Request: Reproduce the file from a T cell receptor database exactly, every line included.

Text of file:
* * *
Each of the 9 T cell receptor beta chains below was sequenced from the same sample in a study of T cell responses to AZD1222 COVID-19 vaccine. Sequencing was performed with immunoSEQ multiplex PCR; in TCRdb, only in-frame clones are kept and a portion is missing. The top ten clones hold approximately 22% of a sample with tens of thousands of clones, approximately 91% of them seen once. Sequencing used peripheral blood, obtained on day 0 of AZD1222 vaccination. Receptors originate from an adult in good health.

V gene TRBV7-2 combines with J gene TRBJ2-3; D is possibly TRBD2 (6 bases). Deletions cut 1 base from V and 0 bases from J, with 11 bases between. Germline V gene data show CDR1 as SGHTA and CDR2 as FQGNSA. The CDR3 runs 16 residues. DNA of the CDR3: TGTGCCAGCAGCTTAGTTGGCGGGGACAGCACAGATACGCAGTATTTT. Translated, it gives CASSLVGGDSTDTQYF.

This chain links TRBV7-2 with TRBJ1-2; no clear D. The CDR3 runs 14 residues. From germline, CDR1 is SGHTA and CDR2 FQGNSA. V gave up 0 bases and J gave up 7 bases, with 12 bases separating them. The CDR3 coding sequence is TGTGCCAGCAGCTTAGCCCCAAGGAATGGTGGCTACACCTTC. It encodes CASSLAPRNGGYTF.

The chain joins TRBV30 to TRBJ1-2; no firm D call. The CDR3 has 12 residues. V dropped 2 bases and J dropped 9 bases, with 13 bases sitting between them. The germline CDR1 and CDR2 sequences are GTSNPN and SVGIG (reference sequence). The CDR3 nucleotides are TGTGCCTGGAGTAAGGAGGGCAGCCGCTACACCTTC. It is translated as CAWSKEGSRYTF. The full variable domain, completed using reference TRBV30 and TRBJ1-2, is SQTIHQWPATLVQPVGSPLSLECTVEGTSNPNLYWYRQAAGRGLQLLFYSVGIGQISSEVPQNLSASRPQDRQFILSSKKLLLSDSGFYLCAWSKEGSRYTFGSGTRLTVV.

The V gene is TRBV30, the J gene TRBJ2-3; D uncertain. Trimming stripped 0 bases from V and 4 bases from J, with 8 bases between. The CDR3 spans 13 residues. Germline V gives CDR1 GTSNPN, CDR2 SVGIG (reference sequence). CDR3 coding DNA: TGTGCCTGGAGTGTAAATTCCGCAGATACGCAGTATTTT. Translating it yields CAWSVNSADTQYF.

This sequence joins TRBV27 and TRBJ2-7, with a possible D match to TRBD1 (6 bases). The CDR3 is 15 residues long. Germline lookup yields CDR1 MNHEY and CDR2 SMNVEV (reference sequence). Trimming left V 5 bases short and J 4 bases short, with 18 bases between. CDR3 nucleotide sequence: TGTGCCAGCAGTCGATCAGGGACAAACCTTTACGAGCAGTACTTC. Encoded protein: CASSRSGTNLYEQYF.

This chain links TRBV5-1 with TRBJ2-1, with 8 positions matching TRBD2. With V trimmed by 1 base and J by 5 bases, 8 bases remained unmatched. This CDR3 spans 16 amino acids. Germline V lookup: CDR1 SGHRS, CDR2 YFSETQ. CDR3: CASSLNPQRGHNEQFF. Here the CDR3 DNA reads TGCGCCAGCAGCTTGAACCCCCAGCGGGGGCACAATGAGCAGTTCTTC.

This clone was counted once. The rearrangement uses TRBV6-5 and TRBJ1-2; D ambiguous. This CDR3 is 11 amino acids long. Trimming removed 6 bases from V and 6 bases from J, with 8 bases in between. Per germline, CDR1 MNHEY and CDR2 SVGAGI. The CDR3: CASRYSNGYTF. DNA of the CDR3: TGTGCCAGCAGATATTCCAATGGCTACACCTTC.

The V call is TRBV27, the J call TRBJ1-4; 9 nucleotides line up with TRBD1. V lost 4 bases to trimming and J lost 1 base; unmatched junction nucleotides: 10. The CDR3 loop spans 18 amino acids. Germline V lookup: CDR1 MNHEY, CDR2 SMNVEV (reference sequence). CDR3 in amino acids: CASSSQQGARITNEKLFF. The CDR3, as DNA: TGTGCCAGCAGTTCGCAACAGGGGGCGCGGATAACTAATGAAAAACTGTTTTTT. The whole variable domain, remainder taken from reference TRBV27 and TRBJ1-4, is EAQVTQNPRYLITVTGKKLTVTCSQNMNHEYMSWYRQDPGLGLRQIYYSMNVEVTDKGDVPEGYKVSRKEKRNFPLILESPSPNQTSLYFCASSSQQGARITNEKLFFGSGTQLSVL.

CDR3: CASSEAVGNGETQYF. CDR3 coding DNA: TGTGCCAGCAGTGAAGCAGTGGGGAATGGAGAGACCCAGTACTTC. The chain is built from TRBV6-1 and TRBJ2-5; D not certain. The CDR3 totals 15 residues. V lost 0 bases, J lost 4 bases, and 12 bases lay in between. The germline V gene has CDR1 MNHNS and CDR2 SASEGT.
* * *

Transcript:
Each of the 9 T cell receptor beta chains below was sequenced from the same sample in a study of T cell responses to AZD1222 COVID-19 vaccine. Sequencing was performed with immunoSEQ multiplex PCR; in TCRdb, only in-frame clones are kept and a portion is missing. The top ten clones hold approximately 22% of a sample with tens of thousands of clones, approximately 91% of them seen once. Sequencing used peripheral blood, obtained on day 0 of AZD1222 vaccination. Receptors originate from an adult in good health.

V gene TRBV7-2 combines with J gene TRBJ2-3; D is possibly TRBD2 (6 bases). Deletions cut 1 base from V and 0 bases from J, with 11 bases between. Germline V gene data show CDR1 as SGHTA and CDR2 as FQGNSA. The CDR3 runs 16 residues. DNA of the CDR3: TGTGCCAGCAGCTTAGTTGGCGGGGACAGCACAGATACGCAGTATTTT. Translated, it gives CASSLVGGDSTDTQYF.

This chain links TRBV7-2 with TRBJ1-2; no clear D. The CDR3 runs 14 residues. From germline, CDR1 is SGHTA and CDR2 FQGNSA. V gave up 0 bases and J gave up 7 bases, with 12 bases separating them. The CDR3 coding sequence is TGTGCCAGCAGCTTAGCCCCAAGGAATGGTGGCTACACCTTC. It encodes CASSLAPRNGGYTF.

The chain joins TRBV30 to TRBJ1-2; no firm D call. The CDR3 has 12 residues. V dropped 2 bases and J dropped 9 bases, with 13 bases sitting between them. The germline CDR1 and CDR2 sequences are GTSNPN and SVGIG (reference sequence). The CDR3 nucleotides are TGTGCCTGGAGTAAGGAGGGCAGCCGCTACACCTTC. It is translated as CAWSKEGSRYTF. The full variable domain, completed using reference TRBV30 and TRBJ1-2, is SQTIHQWPATLVQPVGSPLSLECTVEGTSNPNLYWYRQAAGRGLQLLFYSVGIGQISSEVPQNLSASRPQDRQFILSSKKLLLSDSGFYLCAWSKEGSRYTFGSGTRLTVV.

The V gene is TRBV30, the J gene TRBJ2-3; D uncertain. Trimming stripped 0 bases from V and 4 bases from J, with 8 bases between. The CDR3 spans 13 residues. Germline V gives CDR1 GTSNPN, CDR2 SVGIG (reference sequence). CDR3 coding DNA: TGTGCCTGGAGTGTAAATTCCGCAGATACGCAGTATTTT. Translating it yields CAWSVNSADTQYF.

This sequence joins TRBV27 and TRBJ2-7, with a possible D match to TRBD1 (6 bases). The CDR3 is 15 residues long. Germline lookup yields CDR1 MNHEY and CDR2 SMNVEV (reference sequence). Trimming left V 5 bases short and J 4 bases short, with 18 bases between. CDR3 nucleotide sequence: TGTGCCAGCAGTCGATCAGGGACAAACCTTTACGAGCAGTACTTC. Encoded protein: CASSRSGTNLYEQYF.

This chain links TRBV5-1 with TRBJ2-1, with 8 positions matching TRBD2. With V trimmed by 1 base and J by 5 bases, 8 bases remained unmatched. This CDR3 spans 16 amino acids. Germline V lookup: CDR1 SGHRS, CDR2 YFSETQ. CDR3: CASSLNPQRGHNEQFF. Here the CDR3 DNA reads TGCGCCAGCAGCTTGAACCCCCAGCGGGGGCACAATGAGCAGTTCTTC.

This clone was counted once. The rearrangement uses TRBV6-5 and TRBJ1-2; D ambiguous. This CDR3 is 11 amino acids long. Trimming removed 6 bases from V and 6 bases from J, with 8 bases in between. Per germline, CDR1 MNHEY and CDR2 SVGAGI. The CDR3: CASRYSNGYTF. DNA of the CDR3: TGTGCCAGCAGATATTCCAATGGCTACACCTTC.

The V call is TRBV27, the J call TRBJ1-4; 9 nucleotides line up with TRBD1. V lost 4 bases to trimming and J lost 1 base; unmatched junction nucleotides: 10. The CDR3 loop spans 18 amino acids. Germline V lookup: CDR1 MNHEY, CDR2 SMNVEV (reference sequence). CDR3 in amino acids: CASSSQQGARITNEKLFF. The CDR3, as DNA: TGTGCCAGCAGTTCGCAACAGGGGGCGCGGATAACTAATGAAAAACTGTTTTTT. The whole variable domain, remainder taken from reference TRBV27 and TRBJ1-4, is EAQVTQNPRYLITVTGKKLTVTCSQNMNHEYMSWYRQDPGLGLRQIYYSMNVEVTDKGDVPEGYKVSRKEKRNFPLILESPSPNQTSLYFCASSSQQGARITNEKLFFGSGTQLSVL.

CDR3: CASSEAVGNGETQYF. CDR3 coding DNA: TGTGCCAGCAGTGAAGCAGTGGGGAATGGAGAGACCCAGTACTTC. The chain is built from TRBV6-1 and TRBJ2-5; D not certain. The CDR3 totals 15 residues. V lost 0 bases, J lost 4 bases, and 12 bases lay in between. The germline V gene has CDR1 MNHNS and CDR2 SASEGT.